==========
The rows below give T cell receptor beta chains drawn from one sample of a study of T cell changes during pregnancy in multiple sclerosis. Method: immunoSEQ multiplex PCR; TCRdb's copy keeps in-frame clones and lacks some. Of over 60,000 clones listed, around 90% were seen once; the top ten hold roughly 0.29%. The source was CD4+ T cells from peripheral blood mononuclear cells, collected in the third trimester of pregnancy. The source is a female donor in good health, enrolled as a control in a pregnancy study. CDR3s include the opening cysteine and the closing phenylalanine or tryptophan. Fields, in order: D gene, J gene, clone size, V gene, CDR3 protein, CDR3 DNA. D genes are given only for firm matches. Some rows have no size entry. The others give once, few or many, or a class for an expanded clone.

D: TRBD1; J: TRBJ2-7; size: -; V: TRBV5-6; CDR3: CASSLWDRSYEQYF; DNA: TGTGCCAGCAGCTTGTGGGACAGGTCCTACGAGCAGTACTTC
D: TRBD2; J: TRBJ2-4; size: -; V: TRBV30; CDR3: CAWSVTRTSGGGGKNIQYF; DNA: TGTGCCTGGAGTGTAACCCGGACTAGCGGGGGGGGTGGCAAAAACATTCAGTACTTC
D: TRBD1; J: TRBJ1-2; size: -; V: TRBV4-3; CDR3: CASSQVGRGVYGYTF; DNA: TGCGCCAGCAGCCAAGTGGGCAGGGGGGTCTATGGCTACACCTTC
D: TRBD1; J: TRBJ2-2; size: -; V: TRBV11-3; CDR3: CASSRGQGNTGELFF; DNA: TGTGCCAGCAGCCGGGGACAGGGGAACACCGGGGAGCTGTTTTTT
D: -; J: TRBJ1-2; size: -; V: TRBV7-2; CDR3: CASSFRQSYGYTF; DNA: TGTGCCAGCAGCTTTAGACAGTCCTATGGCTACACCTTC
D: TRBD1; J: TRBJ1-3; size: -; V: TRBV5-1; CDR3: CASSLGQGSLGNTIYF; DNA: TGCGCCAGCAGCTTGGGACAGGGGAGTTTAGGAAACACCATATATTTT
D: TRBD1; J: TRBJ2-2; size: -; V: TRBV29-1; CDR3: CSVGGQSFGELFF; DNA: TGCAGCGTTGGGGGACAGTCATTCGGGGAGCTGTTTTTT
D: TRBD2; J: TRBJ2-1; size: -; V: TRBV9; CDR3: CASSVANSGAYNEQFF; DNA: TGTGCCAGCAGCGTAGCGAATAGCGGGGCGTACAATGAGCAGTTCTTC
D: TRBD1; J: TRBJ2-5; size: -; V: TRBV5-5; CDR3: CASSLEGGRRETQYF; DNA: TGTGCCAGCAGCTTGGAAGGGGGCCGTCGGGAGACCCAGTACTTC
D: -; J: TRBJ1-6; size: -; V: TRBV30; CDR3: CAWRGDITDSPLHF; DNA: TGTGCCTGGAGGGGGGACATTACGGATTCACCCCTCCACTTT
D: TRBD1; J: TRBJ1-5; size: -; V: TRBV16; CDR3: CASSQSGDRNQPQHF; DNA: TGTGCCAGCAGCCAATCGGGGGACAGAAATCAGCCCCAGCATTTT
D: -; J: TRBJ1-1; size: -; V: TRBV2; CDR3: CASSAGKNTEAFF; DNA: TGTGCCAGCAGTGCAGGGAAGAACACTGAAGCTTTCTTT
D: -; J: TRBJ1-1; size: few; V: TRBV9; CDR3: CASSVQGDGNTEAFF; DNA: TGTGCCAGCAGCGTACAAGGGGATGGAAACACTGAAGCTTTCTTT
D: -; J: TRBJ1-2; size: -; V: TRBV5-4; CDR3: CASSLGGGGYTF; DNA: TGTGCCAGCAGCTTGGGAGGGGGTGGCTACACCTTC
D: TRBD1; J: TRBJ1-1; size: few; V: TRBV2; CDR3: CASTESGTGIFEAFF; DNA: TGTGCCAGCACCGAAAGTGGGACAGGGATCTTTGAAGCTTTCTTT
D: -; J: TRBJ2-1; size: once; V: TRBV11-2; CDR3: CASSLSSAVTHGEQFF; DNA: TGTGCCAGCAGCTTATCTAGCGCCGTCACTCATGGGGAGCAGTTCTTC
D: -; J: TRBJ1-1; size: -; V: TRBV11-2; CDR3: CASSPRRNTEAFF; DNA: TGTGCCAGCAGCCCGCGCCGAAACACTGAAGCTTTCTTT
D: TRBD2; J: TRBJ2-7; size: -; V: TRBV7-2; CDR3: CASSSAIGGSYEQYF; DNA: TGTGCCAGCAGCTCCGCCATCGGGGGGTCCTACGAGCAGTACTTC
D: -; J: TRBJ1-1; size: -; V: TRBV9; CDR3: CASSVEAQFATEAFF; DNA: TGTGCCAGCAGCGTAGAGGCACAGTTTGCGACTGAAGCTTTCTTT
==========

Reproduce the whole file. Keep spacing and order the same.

The rows below give T cell receptor beta chains drawn from one sample of a study of T cell changes during pregnancy in multiple sclerosis. Method: immunoSEQ multiplex PCR; TCRdb's copy keeps in-frame clones and lacks some. Of over 60,000 clones listed, around 90% were seen once; the top ten hold roughly 0.29%. The source was CD4+ T cells from peripheral blood mononuclear cells, collected in the third trimester of pregnancy. The source is a female donor in good health, enrolled as a control in a pregnancy study. CDR3s include the opening cysteine and the closing phenylalanine or tryptophan. Fields, in order: D gene, J gene, clone size, V gene, CDR3 protein, CDR3 DNA. D genes are given only for firm matches. Some rows have no size entry. The others give once, few or many, or a class for an expanded clone.

D: TRBD1; J: TRBJ2-7; size: -; V: TRBV5-6; CDR3: CASSLWDRSYEQYF; DNA: TGTGCCAGCAGCTTGTGGGACAGGTCCTACGAGCAGTACTTC
D: TRBD2; J: TRBJ2-4; size: -; V: TRBV30; CDR3: CAWSVTRTSGGGGKNIQYF; DNA: TGTGCCTGGAGTGTAACCCGGACTAGCGGGGGGGGTGGCAAAAACATTCAGTACTTC
D: TRBD1; J: TRBJ1-2; size: -; V: TRBV4-3; CDR3: CASSQVGRGVYGYTF; DNA: TGCGCCAGCAGCCAAGTGGGCAGGGGGGTCTATGGCTACACCTTC
D: TRBD1; J: TRBJ2-2; size: -; V: TRBV11-3; CDR3: CASSRGQGNTGELFF; DNA: TGTGCCAGCAGCCGGGGACAGGGGAACACCGGGGAGCTGTTTTTT
D: -; J: TRBJ1-2; size: -; V: TRBV7-2; CDR3: CASSFRQSYGYTF; DNA: TGTGCCAGCAGCTTTAGACAGTCCTATGGCTACACCTTC
D: TRBD1; J: TRBJ1-3; size: -; V: TRBV5-1; CDR3: CASSLGQGSLGNTIYF; DNA: TGCGCCAGCAGCTTGGGACAGGGGAGTTTAGGAAACACCATATATTTT
D: TRBD1; J: TRBJ2-2; size: -; V: TRBV29-1; CDR3: CSVGGQSFGELFF; DNA: TGCAGCGTTGGGGGACAGTCATTCGGGGAGCTGTTTTTT
D: TRBD2; J: TRBJ2-1; size: -; V: TRBV9; CDR3: CASSVANSGAYNEQFF; DNA: TGTGCCAGCAGCGTAGCGAATAGCGGGGCGTACAATGAGCAGTTCTTC
D: TRBD1; J: TRBJ2-5; size: -; V: TRBV5-5; CDR3: CASSLEGGRRETQYF; DNA: TGTGCCAGCAGCTTGGAAGGGGGCCGTCGGGAGACCCAGTACTTC
D: -; J: TRBJ1-6; size: -; V: TRBV30; CDR3: CAWRGDITDSPLHF; DNA: TGTGCCTGGAGGGGGGACATTACGGATTCACCCCTCCACTTT
D: TRBD1; J: TRBJ1-5; size: -; V: TRBV16; CDR3: CASSQSGDRNQPQHF; DNA: TGTGCCAGCAGCCAATCGGGGGACAGAAATCAGCCCCAGCATTTT
D: -; J: TRBJ1-1; size: -; V: TRBV2; CDR3: CASSAGKNTEAFF; DNA: TGTGCCAGCAGTGCAGGGAAGAACACTGAAGCTTTCTTT
D: -; J: TRBJ1-1; size: few; V: TRBV9; CDR3: CASSVQGDGNTEAFF; DNA: TGTGCCAGCAGCGTACAAGGGGATGGAAACACTGAAGCTTTCTTT
D: -; J: TRBJ1-2; size: -; V: TRBV5-4; CDR3: CASSLGGGGYTF; DNA: TGTGCCAGCAGCTTGGGAGGGGGTGGCTACACCTTC
D: TRBD1; J: TRBJ1-1; size: few; V: TRBV2; CDR3: CASTESGTGIFEAFF; DNA: TGTGCCAGCACCGAAAGTGGGACAGGGATCTTTGAAGCTTTCTTT
D: -; J: TRBJ2-1; size: once; V: TRBV11-2; CDR3: CASSLSSAVTHGEQFF; DNA: TGTGCCAGCAGCTTATCTAGCGCCGTCACTCATGGGGAGCAGTTCTTC
D: -; J: TRBJ1-1; size: -; V: TRBV11-2; CDR3: CASSPRRNTEAFF; DNA: TGTGCCAGCAGCCCGCGCCGAAACACTGAAGCTTTCTTT
D: TRBD2; J: TRBJ2-7; size: -; V: TRBV7-2; CDR3: CASSSAIGGSYEQYF; DNA: TGTGCCAGCAGCTCCGCCATCGGGGGGTCCTACGAGCAGTACTTC
D: -; J: TRBJ1-1; size: -; V: TRBV9; CDR3: CASSVEAQFATEAFF; DNA: TGTGCCAGCAGCGTAGAGGCACAGTTTGCGACTGAAGCTTTCTTT